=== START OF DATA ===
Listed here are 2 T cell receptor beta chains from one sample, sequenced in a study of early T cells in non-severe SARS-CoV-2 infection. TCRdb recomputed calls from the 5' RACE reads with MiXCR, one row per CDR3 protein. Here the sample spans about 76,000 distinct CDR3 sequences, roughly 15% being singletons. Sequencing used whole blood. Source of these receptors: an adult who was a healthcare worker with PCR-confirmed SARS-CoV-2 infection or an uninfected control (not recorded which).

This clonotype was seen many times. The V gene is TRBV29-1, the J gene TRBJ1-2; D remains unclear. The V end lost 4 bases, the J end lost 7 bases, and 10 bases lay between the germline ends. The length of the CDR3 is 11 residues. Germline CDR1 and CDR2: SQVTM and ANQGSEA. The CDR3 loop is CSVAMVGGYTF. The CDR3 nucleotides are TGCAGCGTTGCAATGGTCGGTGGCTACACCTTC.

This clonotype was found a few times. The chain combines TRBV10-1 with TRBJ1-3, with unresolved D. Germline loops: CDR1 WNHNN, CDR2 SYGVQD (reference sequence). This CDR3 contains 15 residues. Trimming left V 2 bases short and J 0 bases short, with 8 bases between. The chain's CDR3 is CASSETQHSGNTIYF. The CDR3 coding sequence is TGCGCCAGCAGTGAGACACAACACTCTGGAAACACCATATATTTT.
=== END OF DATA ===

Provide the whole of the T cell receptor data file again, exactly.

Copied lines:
Listed here are 2 T cell receptor beta chains from one sample, sequenced in a study of early T cells in non-severe SARS-CoV-2 infection. TCRdb recomputed calls from the 5' RACE reads with MiXCR, one row per CDR3 protein. Here the sample spans about 76,000 distinct CDR3 sequences, roughly 15% being singletons. Sequencing used whole blood. Source of these receptors: an adult who was a healthcare worker with PCR-confirmed SARS-CoV-2 infection or an uninfected control (not recorded which).

This clonotype was seen many times. The V gene is TRBV29-1, the J gene TRBJ1-2; D remains unclear. The V end lost 4 bases, the J end lost 7 bases, and 10 bases lay between the germline ends. The length of the CDR3 is 11 residues. Germline CDR1 and CDR2: SQVTM and ANQGSEA. The CDR3 loop is CSVAMVGGYTF. The CDR3 nucleotides are TGCAGCGTTGCAATGGTCGGTGGCTACACCTTC.

This clonotype was found a few times. The chain combines TRBV10-1 with TRBJ1-3, with unresolved D. Germline loops: CDR1 WNHNN, CDR2 SYGVQD (reference sequence). This CDR3 contains 15 residues. Trimming left V 2 bases short and J 0 bases short, with 8 bases between. The chain's CDR3 is CASSETQHSGNTIYF. The CDR3 coding sequence is TGCGCCAGCAGTGAGACACAACACTCTGGAAACACCATATATTTT.